As of 2011, Petter is leading and choreographing together with Thomas Caley for the CCN Ballet de Lorraine in Nancy: Untitled Partner #3, Performing Performing, Relâche, Armide, Discofoot, L’Envers, Record of ancient things, Happening Birthday. Their curating for the CCN invites as well a wide variety of artistic talent from around the world. Each invited creator joins in the active questioning of a specific theme: La saison de La 12/13, Tête à tête à têtes 13/14, Live 14/15, Folk + Danse = (R)évolution 15/16 and Des plaisirs inconnus 16/17, 50 ans ! 17/18. To insure a lively and non fixed use of the art form they continue their searching through installations for the Musée d’Art Moderne in Paris and Musée Pompidou Metz and an original initiative LAB-BLA-BAL, where a series of open house art experiments, workshops, and discussions are given at our choreographic center.

 

Francis Picabia

Francis Picabia, (born January 22, 1879, Paris, France—died November 30, 1953, Paris), French painter, illustrator, designer, writer, and editor, who was successively involved with the art movements Cubism, Dada, and Surrealism.

Picabia was the son of a Cuban diplomat father and a French mother. After studying at the École des Arts Décoratifs (1895–97), he painted for nearly six years in an Impressionist mode akin to that of Alfred Sisley. In 1909 he adopted a Cubist style, and, along with Marcel Duchamp, he helped found in 1911 the Section d’Or, a group of Cubist artists. Picabia went on to combine the Cubist style with its more lyrical variation known as Orphism in such paintings as I See Again in Memory My Dear Udnie (1913–14) and Edtaonisl (1913). In these early paintings he portrayed assemblages of closely fitted, metallic-looking abstract shapes. As Picabia moved away from Cubism to Orphism, his colours and shapes became softer.

In 1915 Picabia traveled to New York City, where he, Duchamp, and Man Ray began to develop what became known as an American version of Dada, a nihilistic art movement that flourished in Europe and New York from 1915 to about 1922. In New York Picabia exhibited at Alfred Stieglitz’s gallery, 291, and contributed to the proto-Dadaist review 291. About 1916 he gave up the Cubist style completely and began to produce the images of satiric, machinelike contrivances that are his chief contribution to Dadaism. The drawing Universal Prostitution (1916–19) and the painting Amorous Procession (1917) are typical of his Dadaist phase; their association of mechanistic forms with sexual allusions were successfully shocking satires of bourgeois values.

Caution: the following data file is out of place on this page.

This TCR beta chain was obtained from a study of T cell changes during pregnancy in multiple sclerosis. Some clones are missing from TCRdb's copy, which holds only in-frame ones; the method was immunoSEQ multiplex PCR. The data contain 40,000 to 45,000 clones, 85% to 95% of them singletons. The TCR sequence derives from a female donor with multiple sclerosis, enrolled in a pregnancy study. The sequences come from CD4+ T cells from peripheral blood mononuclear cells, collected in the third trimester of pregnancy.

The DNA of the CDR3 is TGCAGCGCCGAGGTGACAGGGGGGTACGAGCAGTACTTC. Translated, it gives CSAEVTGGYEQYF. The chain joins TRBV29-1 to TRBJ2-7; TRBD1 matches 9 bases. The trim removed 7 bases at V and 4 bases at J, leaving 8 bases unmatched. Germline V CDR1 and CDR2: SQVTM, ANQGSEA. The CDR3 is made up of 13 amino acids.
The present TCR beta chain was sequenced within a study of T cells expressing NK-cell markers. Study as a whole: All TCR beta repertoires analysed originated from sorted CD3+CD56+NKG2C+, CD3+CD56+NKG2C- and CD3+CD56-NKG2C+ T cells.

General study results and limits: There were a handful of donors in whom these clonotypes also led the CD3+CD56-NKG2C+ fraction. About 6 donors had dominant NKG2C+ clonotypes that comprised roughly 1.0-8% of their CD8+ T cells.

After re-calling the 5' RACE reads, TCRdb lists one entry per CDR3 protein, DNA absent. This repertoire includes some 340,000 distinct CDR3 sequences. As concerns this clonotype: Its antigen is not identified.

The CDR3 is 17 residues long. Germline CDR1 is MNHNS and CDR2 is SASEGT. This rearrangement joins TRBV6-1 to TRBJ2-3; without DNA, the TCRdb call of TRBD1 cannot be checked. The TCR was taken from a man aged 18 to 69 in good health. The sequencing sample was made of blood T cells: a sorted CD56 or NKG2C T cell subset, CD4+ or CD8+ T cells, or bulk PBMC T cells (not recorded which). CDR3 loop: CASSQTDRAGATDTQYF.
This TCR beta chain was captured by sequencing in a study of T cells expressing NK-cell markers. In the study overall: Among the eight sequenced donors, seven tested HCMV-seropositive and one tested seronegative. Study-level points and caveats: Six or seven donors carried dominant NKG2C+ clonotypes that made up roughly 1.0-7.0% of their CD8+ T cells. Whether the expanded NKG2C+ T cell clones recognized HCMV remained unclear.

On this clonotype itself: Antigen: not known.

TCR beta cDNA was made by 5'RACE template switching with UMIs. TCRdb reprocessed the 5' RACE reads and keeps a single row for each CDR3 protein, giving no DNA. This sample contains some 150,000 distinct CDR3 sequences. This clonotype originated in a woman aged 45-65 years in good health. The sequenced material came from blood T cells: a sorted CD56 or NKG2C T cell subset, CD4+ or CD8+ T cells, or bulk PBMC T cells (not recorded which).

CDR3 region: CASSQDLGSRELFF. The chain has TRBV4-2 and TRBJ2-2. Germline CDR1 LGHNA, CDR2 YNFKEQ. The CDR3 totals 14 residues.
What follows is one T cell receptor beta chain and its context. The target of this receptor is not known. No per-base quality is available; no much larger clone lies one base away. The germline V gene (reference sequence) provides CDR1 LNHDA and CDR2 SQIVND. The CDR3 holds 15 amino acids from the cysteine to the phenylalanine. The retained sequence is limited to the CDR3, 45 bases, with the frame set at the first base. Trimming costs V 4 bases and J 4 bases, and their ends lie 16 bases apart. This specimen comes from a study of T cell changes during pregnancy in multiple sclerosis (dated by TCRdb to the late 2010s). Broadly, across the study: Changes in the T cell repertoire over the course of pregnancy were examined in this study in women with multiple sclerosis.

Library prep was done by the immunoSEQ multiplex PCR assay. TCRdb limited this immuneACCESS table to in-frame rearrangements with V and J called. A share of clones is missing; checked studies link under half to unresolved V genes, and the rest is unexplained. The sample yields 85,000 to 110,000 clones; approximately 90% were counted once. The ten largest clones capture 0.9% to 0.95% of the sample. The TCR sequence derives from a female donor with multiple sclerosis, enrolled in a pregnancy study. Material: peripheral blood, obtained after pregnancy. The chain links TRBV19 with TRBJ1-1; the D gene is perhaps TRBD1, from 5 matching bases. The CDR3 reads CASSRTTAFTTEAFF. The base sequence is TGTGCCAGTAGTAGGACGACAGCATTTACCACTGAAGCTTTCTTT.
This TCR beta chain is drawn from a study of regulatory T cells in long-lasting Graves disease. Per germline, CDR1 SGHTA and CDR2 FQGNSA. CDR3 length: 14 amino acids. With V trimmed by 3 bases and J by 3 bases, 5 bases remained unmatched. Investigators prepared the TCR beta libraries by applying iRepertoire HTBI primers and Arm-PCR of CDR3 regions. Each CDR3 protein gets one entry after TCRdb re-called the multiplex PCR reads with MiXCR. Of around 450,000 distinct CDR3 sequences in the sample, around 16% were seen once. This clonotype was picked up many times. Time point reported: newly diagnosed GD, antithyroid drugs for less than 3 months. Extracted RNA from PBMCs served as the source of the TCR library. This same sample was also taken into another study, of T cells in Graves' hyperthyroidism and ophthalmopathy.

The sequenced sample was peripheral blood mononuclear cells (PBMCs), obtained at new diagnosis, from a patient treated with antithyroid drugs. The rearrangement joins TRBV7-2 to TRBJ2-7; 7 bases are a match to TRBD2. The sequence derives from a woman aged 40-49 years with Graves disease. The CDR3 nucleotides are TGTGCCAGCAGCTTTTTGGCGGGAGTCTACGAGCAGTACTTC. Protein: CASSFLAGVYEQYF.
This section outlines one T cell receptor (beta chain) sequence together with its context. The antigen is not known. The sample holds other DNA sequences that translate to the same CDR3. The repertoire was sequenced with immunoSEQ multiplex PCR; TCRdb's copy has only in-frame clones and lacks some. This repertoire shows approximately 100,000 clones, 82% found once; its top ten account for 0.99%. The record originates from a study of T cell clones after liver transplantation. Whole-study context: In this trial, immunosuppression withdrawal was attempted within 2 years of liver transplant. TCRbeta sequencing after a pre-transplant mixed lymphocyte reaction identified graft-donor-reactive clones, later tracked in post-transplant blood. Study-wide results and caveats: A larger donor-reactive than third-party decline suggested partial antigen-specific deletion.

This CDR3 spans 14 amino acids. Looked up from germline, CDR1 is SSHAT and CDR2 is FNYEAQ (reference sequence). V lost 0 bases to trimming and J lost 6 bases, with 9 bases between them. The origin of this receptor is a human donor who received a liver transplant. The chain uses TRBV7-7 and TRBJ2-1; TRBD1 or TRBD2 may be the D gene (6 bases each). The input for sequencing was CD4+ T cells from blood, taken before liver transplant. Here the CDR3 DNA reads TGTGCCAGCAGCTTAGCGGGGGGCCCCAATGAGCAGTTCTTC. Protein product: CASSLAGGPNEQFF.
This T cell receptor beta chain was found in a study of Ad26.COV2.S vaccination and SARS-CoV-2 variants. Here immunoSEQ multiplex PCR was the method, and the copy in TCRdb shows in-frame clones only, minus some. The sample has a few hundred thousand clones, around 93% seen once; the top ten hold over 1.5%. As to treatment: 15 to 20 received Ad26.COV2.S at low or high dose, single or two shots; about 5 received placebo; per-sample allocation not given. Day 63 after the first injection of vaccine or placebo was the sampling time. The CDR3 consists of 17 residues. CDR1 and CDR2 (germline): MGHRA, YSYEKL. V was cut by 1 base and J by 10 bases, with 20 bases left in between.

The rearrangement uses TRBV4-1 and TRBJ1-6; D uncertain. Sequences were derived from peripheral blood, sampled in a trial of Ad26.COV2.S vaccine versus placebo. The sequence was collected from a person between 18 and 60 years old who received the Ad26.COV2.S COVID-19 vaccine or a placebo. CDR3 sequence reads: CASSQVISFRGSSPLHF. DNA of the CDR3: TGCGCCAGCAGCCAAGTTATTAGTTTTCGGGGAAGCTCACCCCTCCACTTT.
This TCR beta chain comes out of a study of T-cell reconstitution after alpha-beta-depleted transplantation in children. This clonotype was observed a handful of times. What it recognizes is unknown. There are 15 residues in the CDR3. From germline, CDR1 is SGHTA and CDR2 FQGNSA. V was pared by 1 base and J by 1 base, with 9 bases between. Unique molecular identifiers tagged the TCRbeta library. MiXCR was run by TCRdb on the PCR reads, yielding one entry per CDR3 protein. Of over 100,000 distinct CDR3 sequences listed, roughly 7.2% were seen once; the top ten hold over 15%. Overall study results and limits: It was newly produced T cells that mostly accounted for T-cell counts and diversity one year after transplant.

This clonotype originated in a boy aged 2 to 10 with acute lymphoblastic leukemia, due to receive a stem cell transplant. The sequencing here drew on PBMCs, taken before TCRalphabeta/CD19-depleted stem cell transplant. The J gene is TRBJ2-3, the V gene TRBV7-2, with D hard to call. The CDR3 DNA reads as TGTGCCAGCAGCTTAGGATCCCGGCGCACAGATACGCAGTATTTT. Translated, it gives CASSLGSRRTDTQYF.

In 1916 Picabia returned to Europe. He settled in Barcelona, where he published the first issues of his own satiric journal 391 (named in reference to the New York review). He subsequently joined Dadaist movements in Paris and Zürich. In 1921 he renounced Dada on the grounds that it was no longer vital and had lost its capacity to shock. In 1925 he left Paris to settle in the south of France, where he experimented with painting in various styles. He returned to live in Paris in 1945, and he spent the final years of his life painting in a mostly abstract mode. Picabia was notable for his inventiveness, adaptability, absurdist humour, and disconcerting changes of style.

The Ballets suédois

The Ballets Suédois was a predominantly Swedish dance ensemble based in Paris that, under the direction of Rolf de Maré (1888–1964), performed throughout Europe and the United States between 1920 and 1925, rightfully earning the reputation as a «synthesis of modern art».

The Ballets Suédois created pieces that negotiated new terms of the post-World War I European imaginary by combining forms of “dance, drama, painting, poetry, and music with acrobatics, circus, film, and pantomime”.

Between 1920 and 1924, the ensemble performed 24 creative pieces, totaling 2,678 performances in 274 cities throughout twelve countries. The collaboration of the choreography of Jean Börlin, the artistic direction of de Maré, and the aesthetic framework of Fernand Léger, provided a rich intercultural cross-section of avant-garde performance in interwar Europe.

The company collaborated with some of the top creative talents in Paris for story creation, set design, and music composition. These included the poets Blaise Cendrars, Paul Claudel, Cocteau and Ricciotti Canudo; the composers Auric, Honegger, Milhaud, Cole Porter, Poulenc, and Satie; and the artists de Chirico, Fernand Léger, and Francis Picabia.

Visual design was a strong element in the company’s productions, sometimes overpowering the dancing.

Börlin’s interest in primitive cultures, which was shared by many artists of the early 20th century, inspired La création du monde (1923). Its source, an African creation myth, was reflected in Milhaud’s jazz score and Léger’s designs, but most of the choreography was couched in the academic ballet technique. Börlin added a few original touches, however, such as the heron-dancers who moved on stilts.

The company’s last production was the Dadaist ballet Relâche (1924), whose title means a cancelled performance.